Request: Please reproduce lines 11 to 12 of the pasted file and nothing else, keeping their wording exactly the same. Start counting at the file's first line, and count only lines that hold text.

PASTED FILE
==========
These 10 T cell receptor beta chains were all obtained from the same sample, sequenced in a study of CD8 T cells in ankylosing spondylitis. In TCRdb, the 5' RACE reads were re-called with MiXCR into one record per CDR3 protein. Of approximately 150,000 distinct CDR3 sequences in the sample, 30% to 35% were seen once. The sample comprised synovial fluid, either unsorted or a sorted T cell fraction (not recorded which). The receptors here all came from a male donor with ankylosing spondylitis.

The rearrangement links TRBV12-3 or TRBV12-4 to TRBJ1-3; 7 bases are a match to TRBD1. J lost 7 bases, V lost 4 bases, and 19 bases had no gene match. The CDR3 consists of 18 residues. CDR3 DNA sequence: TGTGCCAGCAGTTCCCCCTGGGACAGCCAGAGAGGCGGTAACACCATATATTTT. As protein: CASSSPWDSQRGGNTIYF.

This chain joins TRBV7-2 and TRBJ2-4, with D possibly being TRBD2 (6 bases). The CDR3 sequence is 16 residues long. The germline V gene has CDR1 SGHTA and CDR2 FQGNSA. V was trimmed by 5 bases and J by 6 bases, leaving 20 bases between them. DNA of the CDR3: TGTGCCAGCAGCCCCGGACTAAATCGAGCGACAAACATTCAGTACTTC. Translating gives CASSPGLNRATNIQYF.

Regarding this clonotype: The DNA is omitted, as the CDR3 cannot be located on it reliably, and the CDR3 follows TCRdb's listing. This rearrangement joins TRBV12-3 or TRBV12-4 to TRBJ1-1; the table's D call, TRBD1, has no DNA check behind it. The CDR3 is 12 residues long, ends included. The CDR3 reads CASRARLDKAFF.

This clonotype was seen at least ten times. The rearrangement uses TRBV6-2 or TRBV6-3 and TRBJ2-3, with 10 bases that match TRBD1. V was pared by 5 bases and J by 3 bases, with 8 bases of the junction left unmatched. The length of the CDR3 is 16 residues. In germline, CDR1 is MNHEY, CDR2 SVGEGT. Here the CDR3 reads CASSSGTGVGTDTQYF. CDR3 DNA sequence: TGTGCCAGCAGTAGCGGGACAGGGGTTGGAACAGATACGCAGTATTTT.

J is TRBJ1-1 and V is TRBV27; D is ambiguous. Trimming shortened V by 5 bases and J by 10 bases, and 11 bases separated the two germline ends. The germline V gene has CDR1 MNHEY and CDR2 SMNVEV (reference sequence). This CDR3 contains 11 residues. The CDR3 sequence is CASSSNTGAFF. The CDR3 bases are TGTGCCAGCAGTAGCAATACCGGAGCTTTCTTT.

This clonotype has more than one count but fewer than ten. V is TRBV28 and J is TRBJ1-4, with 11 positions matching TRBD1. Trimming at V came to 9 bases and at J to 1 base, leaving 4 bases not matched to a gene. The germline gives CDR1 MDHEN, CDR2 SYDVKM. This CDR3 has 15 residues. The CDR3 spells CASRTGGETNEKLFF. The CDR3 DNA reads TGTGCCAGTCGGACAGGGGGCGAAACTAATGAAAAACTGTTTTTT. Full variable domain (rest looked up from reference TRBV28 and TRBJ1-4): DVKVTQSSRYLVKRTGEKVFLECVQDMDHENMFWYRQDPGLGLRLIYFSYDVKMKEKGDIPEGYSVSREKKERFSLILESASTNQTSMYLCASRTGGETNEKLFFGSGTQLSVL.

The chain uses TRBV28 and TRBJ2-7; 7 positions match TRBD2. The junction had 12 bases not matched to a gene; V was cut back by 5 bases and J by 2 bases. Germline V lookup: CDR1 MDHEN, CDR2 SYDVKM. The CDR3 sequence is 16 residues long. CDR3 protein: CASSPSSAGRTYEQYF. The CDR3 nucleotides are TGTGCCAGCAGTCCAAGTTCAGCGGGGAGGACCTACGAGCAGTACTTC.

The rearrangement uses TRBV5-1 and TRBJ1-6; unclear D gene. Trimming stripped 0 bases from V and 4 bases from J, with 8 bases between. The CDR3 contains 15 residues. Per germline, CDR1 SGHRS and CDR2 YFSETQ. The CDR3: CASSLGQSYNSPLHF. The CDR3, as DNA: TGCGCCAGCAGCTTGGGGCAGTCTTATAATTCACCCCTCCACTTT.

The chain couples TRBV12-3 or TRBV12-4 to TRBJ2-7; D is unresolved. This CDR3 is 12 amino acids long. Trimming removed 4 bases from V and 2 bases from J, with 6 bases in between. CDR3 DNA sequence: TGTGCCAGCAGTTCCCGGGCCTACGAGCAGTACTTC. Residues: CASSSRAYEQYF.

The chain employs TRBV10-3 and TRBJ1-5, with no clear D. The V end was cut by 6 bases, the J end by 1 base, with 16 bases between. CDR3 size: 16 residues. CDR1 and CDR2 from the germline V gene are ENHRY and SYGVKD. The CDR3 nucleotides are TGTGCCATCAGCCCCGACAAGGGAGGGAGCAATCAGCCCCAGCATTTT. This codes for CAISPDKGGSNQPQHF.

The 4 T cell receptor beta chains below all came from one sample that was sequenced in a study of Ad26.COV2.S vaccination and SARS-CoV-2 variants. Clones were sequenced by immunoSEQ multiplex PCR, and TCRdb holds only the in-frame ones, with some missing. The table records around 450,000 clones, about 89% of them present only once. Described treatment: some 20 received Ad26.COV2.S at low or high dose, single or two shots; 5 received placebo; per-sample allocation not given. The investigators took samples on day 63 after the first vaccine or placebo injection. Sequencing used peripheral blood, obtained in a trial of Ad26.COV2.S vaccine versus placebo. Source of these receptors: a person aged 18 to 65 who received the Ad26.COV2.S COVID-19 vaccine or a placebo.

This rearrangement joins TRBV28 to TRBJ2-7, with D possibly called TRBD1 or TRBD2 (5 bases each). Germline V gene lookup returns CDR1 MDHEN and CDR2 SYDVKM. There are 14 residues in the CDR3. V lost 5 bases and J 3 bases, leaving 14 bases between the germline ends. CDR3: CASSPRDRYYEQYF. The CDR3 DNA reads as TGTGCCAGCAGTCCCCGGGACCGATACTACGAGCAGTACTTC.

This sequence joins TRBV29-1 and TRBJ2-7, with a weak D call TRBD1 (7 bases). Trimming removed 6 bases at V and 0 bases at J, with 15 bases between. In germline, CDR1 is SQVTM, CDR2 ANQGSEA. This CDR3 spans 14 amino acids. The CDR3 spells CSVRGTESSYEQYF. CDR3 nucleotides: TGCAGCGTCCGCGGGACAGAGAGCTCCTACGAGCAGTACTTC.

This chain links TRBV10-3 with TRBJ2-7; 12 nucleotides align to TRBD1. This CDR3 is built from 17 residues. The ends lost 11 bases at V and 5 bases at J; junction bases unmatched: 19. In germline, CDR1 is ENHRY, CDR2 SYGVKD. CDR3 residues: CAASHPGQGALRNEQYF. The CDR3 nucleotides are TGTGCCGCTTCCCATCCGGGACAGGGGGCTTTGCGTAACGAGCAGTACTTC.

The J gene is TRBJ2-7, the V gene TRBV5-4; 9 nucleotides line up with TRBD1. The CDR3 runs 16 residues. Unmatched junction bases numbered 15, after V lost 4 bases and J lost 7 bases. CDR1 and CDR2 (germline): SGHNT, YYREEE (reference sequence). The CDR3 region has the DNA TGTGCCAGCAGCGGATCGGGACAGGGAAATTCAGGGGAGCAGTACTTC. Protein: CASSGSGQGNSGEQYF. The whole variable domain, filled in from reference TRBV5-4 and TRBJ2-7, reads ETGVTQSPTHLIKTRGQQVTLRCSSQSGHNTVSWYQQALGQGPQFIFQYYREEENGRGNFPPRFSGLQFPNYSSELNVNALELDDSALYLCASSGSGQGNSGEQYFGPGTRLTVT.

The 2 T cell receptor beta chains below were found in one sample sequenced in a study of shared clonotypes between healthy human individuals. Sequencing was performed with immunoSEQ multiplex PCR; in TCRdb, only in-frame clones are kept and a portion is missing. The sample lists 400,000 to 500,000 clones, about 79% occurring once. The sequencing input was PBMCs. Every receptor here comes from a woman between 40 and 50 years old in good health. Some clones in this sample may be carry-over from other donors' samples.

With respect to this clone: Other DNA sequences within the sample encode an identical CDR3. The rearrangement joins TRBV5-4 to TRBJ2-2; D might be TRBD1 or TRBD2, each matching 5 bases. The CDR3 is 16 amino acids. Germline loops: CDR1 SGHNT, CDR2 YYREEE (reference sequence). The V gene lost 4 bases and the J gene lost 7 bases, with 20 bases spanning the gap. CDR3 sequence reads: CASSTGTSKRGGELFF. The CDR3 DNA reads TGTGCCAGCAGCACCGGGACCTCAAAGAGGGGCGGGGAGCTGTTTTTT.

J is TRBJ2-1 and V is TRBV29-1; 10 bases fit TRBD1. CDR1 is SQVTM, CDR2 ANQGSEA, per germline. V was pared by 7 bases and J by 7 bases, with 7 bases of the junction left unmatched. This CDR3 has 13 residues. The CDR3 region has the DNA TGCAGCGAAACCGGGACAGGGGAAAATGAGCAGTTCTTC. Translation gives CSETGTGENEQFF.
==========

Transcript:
The chain employs TRBV10-3 and TRBJ1-5, with no clear D. The V end was cut by 6 bases, the J end by 1 base, with 16 bases between. CDR3 size: 16 residues. CDR1 and CDR2 from the germline V gene are ENHRY and SYGVKD. The CDR3 nucleotides are TGTGCCATCAGCCCCGACAAGGGAGGGAGCAATCAGCCCCAGCATTTT. This codes for CAISPDKGGSNQPQHF.

The 4 T cell receptor beta chains below all came from one sample that was sequenced in a study of Ad26.COV2.S vaccination and SARS-CoV-2 variants. Clones were sequenced by immunoSEQ multiplex PCR, and TCRdb holds only the in-frame ones, with some missing. The table records around 450,000 clones, about 89% of them present only once. Described treatment: some 20 received Ad26.COV2.S at low or high dose, single or two shots; 5 received placebo; per-sample allocation not given. The investigators took samples on day 63 after the first vaccine or placebo injection. Sequencing used peripheral blood, obtained in a trial of Ad26.COV2.S vaccine versus placebo. Source of these receptors: a person aged 18 to 65 who received the Ad26.COV2.S COVID-19 vaccine or a placebo.